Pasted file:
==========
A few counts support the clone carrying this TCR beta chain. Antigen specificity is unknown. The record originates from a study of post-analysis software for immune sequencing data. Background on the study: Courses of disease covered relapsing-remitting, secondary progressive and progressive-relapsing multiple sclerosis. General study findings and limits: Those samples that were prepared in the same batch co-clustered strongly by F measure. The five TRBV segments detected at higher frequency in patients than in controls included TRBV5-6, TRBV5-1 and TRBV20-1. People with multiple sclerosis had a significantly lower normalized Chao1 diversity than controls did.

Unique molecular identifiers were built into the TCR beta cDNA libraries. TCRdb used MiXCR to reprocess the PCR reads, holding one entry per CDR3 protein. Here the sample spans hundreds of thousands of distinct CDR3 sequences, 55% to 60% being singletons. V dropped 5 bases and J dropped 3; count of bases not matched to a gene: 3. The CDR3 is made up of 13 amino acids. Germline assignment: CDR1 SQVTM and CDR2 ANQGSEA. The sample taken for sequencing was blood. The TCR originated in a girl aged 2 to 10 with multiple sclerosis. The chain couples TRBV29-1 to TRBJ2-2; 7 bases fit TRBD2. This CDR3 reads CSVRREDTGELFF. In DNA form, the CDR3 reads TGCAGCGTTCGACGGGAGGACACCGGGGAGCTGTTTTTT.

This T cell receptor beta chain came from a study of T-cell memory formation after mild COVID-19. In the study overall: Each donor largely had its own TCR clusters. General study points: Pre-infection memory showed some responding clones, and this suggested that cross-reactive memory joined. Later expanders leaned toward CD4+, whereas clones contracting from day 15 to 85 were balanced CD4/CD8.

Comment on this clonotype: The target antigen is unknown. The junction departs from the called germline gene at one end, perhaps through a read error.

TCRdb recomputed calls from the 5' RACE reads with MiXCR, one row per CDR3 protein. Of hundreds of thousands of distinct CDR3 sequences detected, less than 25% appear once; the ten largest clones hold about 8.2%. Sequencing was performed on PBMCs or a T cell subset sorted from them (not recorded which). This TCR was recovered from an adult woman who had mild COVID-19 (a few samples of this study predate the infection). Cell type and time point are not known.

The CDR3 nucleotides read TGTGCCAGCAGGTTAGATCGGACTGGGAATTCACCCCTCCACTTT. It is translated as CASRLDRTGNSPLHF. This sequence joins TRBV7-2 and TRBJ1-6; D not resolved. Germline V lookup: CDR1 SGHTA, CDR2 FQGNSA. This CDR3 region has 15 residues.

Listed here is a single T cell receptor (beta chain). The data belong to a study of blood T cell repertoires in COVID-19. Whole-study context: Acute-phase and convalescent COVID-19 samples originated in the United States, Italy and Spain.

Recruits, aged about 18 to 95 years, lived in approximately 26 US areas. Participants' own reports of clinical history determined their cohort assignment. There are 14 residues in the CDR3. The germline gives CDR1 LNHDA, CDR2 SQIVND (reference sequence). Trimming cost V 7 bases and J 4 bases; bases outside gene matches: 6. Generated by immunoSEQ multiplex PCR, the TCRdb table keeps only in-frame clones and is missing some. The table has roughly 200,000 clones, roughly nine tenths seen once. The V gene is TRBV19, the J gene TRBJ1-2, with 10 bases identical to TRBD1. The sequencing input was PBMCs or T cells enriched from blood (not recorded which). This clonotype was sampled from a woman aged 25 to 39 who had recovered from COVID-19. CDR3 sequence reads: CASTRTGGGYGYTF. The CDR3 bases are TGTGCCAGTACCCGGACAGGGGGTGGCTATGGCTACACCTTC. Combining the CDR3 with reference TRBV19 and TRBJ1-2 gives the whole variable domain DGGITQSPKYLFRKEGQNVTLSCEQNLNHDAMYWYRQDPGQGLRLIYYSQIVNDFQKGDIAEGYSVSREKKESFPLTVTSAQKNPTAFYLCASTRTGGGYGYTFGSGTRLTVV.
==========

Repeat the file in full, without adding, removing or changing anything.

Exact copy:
A few counts support the clone carrying this TCR beta chain. Antigen specificity is unknown. The record originates from a study of post-analysis software for immune sequencing data. Background on the study: Courses of disease covered relapsing-remitting, secondary progressive and progressive-relapsing multiple sclerosis. General study findings and limits: Those samples that were prepared in the same batch co-clustered strongly by F measure. The five TRBV segments detected at higher frequency in patients than in controls included TRBV5-6, TRBV5-1 and TRBV20-1. People with multiple sclerosis had a significantly lower normalized Chao1 diversity than controls did.

Unique molecular identifiers were built into the TCR beta cDNA libraries. TCRdb used MiXCR to reprocess the PCR reads, holding one entry per CDR3 protein. Here the sample spans hundreds of thousands of distinct CDR3 sequences, 55% to 60% being singletons. V dropped 5 bases and J dropped 3; count of bases not matched to a gene: 3. The CDR3 is made up of 13 amino acids. Germline assignment: CDR1 SQVTM and CDR2 ANQGSEA. The sample taken for sequencing was blood. The TCR originated in a girl aged 2 to 10 with multiple sclerosis. The chain couples TRBV29-1 to TRBJ2-2; 7 bases fit TRBD2. This CDR3 reads CSVRREDTGELFF. In DNA form, the CDR3 reads TGCAGCGTTCGACGGGAGGACACCGGGGAGCTGTTTTTT.

This T cell receptor beta chain came from a study of T-cell memory formation after mild COVID-19. In the study overall: Each donor largely had its own TCR clusters. General study points: Pre-infection memory showed some responding clones, and this suggested that cross-reactive memory joined. Later expanders leaned toward CD4+, whereas clones contracting from day 15 to 85 were balanced CD4/CD8.

Comment on this clonotype: The target antigen is unknown. The junction departs from the called germline gene at one end, perhaps through a read error.

TCRdb recomputed calls from the 5' RACE reads with MiXCR, one row per CDR3 protein. Of hundreds of thousands of distinct CDR3 sequences detected, less than 25% appear once; the ten largest clones hold about 8.2%. Sequencing was performed on PBMCs or a T cell subset sorted from them (not recorded which). This TCR was recovered from an adult woman who had mild COVID-19 (a few samples of this study predate the infection). Cell type and time point are not known.

The CDR3 nucleotides read TGTGCCAGCAGGTTAGATCGGACTGGGAATTCACCCCTCCACTTT. It is translated as CASRLDRTGNSPLHF. This sequence joins TRBV7-2 and TRBJ1-6; D not resolved. Germline V lookup: CDR1 SGHTA, CDR2 FQGNSA. This CDR3 region has 15 residues.

Listed here is a single T cell receptor (beta chain). The data belong to a study of blood T cell repertoires in COVID-19. Whole-study context: Acute-phase and convalescent COVID-19 samples originated in the United States, Italy and Spain.

Recruits, aged about 18 to 95 years, lived in approximately 26 US areas. Participants' own reports of clinical history determined their cohort assignment. There are 14 residues in the CDR3. The germline gives CDR1 LNHDA, CDR2 SQIVND (reference sequence). Trimming cost V 7 bases and J 4 bases; bases outside gene matches: 6. Generated by immunoSEQ multiplex PCR, the TCRdb table keeps only in-frame clones and is missing some. The table has roughly 200,000 clones, roughly nine tenths seen once. The V gene is TRBV19, the J gene TRBJ1-2, with 10 bases identical to TRBD1. The sequencing input was PBMCs or T cells enriched from blood (not recorded which). This clonotype was sampled from a woman aged 25 to 39 who had recovered from COVID-19. CDR3 sequence reads: CASTRTGGGYGYTF. The CDR3 bases are TGTGCCAGTACCCGGACAGGGGGTGGCTATGGCTACACCTTC. Combining the CDR3 with reference TRBV19 and TRBJ1-2 gives the whole variable domain DGGITQSPKYLFRKEGQNVTLSCEQNLNHDAMYWYRQDPGQGLRLIYYSQIVNDFQKGDIAEGYSVSREKKESFPLTVTSAQKNPTAFYLCASTRTGGGYGYTFGSGTRLTVV.